The primary objective of this module is to provide an overview of the conceptual, methodological and empirical basis for quantifying levels of health in individuals and populations, including the construction of a range of different summary measures that combine information on mortality and non-fatal health outcomes. The course aims to give students an understanding of the technical basis for measurement in international work on population health; and to give students an appreciation of the uses and limitations of these methods in policy-making and priority-setting, particularly in developing countries.
Aims and Objectives
Having successfully completed this module you will be able to:
- Appreciate the perspectives and emphases that different academic and professional disciplines place on global health in research, programmes and policies
- Have gained knowledge relevant to disciplinary training about the biological, behavioural, genetic, and socio-economic influences on the burden of disease and ill-health in populations; and, on inequalities in health status across and between populations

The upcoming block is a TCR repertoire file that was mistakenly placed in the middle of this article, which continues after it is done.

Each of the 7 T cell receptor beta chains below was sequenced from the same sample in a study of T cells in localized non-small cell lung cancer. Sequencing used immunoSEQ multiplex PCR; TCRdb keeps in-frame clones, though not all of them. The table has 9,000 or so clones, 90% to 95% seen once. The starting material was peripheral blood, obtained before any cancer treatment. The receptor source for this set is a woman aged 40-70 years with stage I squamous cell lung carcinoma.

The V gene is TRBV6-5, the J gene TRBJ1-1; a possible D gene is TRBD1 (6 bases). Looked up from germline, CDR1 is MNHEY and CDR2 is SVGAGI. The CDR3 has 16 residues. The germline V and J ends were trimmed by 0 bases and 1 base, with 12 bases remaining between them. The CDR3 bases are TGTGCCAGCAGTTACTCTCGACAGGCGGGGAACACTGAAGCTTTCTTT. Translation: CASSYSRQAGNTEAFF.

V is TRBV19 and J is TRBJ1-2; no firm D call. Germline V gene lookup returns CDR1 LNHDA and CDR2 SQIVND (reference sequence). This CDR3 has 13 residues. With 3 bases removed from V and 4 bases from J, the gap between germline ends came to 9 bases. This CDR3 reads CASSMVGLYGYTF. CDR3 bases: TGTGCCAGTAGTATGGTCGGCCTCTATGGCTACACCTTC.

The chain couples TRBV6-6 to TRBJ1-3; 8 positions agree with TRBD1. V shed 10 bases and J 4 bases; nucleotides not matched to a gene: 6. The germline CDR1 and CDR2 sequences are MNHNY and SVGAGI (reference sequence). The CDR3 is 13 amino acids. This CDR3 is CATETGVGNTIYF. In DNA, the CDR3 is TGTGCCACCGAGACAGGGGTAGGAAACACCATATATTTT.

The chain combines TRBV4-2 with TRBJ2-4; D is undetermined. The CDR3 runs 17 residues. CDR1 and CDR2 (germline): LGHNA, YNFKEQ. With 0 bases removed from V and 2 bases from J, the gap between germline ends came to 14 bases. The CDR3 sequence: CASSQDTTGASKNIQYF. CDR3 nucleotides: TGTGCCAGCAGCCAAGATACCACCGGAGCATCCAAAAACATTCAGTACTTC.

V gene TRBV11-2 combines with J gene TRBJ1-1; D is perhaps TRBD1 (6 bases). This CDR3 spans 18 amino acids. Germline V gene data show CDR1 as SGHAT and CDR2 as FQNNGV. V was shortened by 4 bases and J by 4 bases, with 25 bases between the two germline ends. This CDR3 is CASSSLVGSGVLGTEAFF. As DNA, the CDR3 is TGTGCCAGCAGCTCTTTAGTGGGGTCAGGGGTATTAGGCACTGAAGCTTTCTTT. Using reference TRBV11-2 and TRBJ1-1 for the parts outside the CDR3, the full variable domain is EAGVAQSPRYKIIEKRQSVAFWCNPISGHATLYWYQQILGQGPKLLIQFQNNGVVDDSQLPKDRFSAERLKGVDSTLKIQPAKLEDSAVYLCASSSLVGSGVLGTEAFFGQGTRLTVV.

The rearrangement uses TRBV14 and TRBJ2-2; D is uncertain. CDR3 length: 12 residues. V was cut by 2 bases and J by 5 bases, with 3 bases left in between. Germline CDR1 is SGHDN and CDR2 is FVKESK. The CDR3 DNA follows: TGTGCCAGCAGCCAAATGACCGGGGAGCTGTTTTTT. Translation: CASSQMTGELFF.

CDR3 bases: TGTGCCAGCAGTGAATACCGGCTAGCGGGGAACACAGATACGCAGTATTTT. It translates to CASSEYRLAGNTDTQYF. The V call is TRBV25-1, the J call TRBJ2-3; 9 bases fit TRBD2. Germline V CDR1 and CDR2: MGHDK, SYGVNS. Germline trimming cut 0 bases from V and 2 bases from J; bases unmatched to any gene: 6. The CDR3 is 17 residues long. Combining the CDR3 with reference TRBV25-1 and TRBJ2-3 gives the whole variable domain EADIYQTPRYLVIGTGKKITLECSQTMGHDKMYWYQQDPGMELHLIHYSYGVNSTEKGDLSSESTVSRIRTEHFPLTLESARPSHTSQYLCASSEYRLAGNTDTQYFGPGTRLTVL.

- Understand the construction of aggregate indices of health from survey data in low and high income countries
- Be aware of the contribution of 'objective' measures of health, including anthropometry and biomarker measures, to understanding patterns of health
- Have learnt about some of the data available in population-based cross-sectional and longitudinal studies that can be used to examine the demographic and social determinants and differentials in health across the life course
- Have gained knowledge about the international efforts to measure population health outcomes through analysis of routine and survey data and to be able to describe some of the main strengths and limitations associated with such assessments
- Appreciate how demographic processes and changes have an impact on population and reproductive health in different regions of the world
- Be able to apply the key measurement tools for assessing levels of health and making meaningful comparisons of differentials in health between and within populations
The topics covered in this module will focus on quantitative approaches to measuring health and risk factors to ill health including: